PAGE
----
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The French love their radishes, sold in shops as a botte de radis (bunched together like a bouquet). They feature as a simple amuse-bouche, with salt (radis à la croque au sel) or on a plate of crudités, and are often used to add a colourful garnish to a dish.

The word comes from the Latin for ‘root’ (radix)— as does the word ‘radical’—politics that strike at the ‘root’ of established doctrine. In the south, older people still call them raves.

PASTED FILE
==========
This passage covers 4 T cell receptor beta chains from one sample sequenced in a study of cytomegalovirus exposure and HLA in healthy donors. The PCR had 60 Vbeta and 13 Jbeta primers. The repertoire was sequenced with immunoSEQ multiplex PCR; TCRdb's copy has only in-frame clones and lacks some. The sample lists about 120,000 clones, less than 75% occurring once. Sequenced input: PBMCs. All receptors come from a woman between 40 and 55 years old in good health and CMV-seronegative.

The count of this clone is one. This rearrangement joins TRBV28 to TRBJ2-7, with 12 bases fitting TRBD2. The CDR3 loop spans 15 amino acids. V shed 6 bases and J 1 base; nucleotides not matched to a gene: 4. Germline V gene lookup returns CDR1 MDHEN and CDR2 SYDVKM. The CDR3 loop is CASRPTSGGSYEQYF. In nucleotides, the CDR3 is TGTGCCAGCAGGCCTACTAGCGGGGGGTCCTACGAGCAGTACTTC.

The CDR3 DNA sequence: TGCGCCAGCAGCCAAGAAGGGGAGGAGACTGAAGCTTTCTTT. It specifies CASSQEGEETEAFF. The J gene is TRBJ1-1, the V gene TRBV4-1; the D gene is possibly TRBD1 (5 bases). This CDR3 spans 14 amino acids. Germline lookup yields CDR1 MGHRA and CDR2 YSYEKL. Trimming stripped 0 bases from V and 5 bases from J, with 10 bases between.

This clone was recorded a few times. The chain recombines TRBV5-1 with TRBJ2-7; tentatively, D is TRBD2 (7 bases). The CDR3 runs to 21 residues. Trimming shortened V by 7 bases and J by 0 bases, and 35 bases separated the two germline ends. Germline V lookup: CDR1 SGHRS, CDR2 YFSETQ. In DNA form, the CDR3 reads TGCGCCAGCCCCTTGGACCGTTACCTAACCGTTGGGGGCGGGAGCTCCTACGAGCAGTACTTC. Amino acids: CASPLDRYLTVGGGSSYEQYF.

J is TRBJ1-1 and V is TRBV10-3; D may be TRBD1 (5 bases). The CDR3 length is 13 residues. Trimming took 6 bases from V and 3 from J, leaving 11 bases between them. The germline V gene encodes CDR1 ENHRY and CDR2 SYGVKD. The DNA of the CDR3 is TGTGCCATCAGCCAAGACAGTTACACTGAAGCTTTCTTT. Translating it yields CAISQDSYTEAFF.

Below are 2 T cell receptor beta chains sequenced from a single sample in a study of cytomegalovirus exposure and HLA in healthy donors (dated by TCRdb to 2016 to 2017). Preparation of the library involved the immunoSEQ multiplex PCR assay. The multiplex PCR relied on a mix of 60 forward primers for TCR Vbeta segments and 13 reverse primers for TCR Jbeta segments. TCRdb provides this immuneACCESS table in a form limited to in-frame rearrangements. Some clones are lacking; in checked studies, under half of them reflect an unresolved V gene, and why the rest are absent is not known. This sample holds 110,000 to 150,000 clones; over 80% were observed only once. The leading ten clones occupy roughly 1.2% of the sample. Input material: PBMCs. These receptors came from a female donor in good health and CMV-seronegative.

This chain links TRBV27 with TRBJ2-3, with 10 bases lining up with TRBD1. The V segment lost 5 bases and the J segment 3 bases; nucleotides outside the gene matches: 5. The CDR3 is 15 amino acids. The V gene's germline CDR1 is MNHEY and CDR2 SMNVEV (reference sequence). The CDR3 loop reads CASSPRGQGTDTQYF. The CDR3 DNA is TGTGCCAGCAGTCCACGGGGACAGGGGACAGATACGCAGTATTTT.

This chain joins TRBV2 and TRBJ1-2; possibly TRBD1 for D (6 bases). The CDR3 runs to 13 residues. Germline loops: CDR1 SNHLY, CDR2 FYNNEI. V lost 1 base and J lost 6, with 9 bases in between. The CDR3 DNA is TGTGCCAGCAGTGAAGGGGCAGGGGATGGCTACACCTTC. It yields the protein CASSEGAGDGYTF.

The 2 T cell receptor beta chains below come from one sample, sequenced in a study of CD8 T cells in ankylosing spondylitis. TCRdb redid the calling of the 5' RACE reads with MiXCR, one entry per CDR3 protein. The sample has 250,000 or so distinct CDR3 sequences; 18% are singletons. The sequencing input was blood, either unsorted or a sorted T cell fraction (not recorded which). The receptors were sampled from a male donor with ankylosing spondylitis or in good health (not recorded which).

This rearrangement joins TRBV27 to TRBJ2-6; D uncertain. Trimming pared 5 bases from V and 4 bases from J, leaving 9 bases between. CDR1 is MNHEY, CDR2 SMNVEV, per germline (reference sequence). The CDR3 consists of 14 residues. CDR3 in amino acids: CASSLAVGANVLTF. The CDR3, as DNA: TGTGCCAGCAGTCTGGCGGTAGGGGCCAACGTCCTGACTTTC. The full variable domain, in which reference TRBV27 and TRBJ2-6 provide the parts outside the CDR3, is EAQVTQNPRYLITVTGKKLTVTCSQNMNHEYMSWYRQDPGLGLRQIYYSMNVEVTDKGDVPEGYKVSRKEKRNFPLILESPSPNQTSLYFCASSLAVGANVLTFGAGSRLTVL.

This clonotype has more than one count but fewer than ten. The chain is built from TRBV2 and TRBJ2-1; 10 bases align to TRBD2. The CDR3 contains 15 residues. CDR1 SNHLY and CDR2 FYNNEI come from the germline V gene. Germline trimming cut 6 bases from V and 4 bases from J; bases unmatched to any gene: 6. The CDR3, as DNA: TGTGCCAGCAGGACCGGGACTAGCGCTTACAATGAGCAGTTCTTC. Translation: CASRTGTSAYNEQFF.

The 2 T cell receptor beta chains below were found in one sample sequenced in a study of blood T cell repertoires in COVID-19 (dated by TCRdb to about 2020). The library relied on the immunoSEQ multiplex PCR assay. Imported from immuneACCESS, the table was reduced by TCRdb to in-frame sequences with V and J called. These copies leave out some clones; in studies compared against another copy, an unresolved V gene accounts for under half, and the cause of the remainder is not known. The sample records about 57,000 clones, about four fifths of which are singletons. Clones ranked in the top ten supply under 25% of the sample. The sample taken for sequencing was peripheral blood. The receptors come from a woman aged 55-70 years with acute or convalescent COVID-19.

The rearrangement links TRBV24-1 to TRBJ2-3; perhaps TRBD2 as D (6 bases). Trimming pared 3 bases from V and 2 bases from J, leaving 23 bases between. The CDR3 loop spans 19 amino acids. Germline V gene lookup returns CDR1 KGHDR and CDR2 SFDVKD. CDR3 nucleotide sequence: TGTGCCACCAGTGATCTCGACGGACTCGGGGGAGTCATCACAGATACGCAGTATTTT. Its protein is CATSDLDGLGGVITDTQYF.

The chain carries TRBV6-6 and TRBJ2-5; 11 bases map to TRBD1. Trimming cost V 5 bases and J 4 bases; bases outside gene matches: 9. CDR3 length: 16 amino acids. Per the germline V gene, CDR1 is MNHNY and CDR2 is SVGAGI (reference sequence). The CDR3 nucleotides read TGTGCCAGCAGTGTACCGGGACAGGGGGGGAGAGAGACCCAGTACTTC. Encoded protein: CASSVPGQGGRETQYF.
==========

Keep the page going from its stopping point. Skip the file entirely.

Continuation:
In France, under the Third Republic, they used to say ‘the radical is like the radish, red outside, white inside.’ Red for the flag of the Labour movement, white symbol of the Royalists. The French Communists said the same thing about the Socialists at the time of World War I.

Both the red and black radis noir are nearly always available, and the white (daikon) one is seen more and more.

Ne pas avoir un radis (to not have a radish) means to be completely broke.


Text © Dana Facaros

Image by ign